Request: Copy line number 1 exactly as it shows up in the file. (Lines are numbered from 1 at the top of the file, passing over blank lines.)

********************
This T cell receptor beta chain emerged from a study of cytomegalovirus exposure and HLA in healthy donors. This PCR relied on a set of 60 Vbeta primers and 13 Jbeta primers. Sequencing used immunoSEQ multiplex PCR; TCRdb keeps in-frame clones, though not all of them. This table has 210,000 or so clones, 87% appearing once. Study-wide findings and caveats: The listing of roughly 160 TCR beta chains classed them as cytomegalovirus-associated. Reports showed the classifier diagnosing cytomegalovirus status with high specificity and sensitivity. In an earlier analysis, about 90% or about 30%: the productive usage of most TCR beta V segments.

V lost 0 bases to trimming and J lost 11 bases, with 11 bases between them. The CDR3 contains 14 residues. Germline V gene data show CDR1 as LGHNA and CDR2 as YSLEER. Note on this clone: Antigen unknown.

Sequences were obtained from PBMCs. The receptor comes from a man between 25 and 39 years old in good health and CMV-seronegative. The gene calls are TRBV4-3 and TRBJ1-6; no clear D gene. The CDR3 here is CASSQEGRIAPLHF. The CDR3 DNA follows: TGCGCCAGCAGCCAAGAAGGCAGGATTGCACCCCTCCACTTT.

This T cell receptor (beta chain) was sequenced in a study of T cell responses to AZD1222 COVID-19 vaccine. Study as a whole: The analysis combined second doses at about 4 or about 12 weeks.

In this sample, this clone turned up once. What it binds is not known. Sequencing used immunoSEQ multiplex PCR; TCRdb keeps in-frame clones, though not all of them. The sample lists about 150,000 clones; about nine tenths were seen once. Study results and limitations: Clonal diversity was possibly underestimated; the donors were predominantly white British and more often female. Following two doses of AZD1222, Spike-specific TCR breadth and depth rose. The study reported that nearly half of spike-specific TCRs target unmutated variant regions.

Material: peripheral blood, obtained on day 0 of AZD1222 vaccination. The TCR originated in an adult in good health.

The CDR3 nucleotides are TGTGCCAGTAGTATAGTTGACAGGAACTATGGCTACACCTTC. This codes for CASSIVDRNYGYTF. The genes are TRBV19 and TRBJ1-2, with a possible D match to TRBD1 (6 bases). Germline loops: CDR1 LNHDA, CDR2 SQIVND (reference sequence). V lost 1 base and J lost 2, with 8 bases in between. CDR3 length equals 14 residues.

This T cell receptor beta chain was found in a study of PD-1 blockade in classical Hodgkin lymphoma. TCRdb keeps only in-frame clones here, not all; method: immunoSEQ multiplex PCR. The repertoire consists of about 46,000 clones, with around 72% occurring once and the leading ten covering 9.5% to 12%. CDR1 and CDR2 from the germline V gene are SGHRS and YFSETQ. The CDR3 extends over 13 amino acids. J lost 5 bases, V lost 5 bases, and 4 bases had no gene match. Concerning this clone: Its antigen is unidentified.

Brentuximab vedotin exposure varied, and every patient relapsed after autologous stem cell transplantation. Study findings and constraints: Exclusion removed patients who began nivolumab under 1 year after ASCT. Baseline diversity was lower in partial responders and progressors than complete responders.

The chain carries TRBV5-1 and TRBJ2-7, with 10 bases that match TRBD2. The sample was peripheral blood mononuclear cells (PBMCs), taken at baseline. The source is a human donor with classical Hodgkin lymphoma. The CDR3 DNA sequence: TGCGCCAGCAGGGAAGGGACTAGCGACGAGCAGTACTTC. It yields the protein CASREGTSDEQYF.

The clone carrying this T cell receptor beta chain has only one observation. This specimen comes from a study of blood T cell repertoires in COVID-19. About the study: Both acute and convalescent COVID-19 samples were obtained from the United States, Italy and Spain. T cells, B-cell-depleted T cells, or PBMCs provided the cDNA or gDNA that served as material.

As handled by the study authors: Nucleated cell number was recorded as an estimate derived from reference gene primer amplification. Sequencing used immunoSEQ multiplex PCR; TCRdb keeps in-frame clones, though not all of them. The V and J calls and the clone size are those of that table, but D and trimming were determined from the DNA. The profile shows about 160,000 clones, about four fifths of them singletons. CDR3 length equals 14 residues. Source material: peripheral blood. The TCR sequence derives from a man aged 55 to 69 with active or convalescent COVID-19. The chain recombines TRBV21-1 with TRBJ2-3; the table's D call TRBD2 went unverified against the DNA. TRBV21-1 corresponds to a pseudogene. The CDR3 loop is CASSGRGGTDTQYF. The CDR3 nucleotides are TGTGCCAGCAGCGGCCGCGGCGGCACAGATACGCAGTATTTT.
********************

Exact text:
This T cell receptor beta chain emerged from a study of cytomegalovirus exposure and HLA in healthy donors. This PCR relied on a set of 60 Vbeta primers and 13 Jbeta primers. Sequencing used immunoSEQ multiplex PCR; TCRdb keeps in-frame clones, though not all of them. This table has 210,000 or so clones, 87% appearing once. Study-wide findings and caveats: The listing of roughly 160 TCR beta chains classed them as cytomegalovirus-associated. Reports showed the classifier diagnosing cytomegalovirus status with high specificity and sensitivity. In an earlier analysis, about 90% or about 30%: the productive usage of most TCR beta V segments.